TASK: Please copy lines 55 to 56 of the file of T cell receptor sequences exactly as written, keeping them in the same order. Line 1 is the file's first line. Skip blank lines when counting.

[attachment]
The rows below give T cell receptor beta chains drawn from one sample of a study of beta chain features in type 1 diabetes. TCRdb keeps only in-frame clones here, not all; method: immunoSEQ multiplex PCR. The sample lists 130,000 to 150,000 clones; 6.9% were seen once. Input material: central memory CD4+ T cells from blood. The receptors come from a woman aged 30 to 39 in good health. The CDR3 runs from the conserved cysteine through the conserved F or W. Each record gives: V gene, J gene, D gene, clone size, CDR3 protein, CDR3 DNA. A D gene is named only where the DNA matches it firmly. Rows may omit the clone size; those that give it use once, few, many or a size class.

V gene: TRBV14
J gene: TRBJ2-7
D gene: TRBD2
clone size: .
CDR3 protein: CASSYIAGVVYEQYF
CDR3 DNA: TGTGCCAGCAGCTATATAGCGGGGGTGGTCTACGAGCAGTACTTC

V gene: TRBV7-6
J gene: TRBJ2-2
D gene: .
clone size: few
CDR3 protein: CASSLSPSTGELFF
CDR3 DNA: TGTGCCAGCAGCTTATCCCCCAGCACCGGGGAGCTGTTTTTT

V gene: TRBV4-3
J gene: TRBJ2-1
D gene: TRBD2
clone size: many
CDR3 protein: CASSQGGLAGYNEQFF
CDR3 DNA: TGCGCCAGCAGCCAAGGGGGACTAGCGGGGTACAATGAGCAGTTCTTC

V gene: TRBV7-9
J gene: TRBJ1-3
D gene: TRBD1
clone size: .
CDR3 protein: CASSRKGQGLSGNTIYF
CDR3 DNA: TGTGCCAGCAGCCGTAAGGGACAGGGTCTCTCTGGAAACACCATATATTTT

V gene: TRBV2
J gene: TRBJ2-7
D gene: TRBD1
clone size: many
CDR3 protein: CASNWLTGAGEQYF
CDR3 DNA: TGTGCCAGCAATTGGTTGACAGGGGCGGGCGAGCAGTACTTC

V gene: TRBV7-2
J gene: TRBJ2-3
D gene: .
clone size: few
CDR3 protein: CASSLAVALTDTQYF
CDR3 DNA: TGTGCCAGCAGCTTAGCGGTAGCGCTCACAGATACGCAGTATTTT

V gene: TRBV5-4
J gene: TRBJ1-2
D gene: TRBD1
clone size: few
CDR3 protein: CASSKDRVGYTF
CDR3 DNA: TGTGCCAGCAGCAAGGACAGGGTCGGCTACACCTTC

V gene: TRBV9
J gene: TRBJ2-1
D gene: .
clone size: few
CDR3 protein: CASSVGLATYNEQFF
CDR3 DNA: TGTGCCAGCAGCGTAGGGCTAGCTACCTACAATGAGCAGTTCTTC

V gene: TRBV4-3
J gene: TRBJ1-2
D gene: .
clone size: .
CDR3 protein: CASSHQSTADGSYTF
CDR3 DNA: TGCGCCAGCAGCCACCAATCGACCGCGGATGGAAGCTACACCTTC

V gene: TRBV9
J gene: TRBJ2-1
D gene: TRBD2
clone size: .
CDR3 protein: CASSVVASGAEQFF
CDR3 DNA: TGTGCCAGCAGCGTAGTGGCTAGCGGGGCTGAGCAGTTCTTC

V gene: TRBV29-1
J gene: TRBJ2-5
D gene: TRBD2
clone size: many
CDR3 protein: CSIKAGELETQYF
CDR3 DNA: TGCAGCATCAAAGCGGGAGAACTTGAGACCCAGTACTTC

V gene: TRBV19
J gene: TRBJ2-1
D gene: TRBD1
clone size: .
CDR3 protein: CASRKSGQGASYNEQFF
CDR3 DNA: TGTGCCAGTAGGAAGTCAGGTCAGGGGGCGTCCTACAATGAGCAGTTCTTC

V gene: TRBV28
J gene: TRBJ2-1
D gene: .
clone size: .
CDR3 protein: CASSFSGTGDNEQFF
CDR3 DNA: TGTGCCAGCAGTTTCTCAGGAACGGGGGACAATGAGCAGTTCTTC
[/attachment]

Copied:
CDR3 DNA: TGCGCCAGCAGCCACCAATCGACCGCGGATGGAAGCTACACCTTC

V gene: TRBV9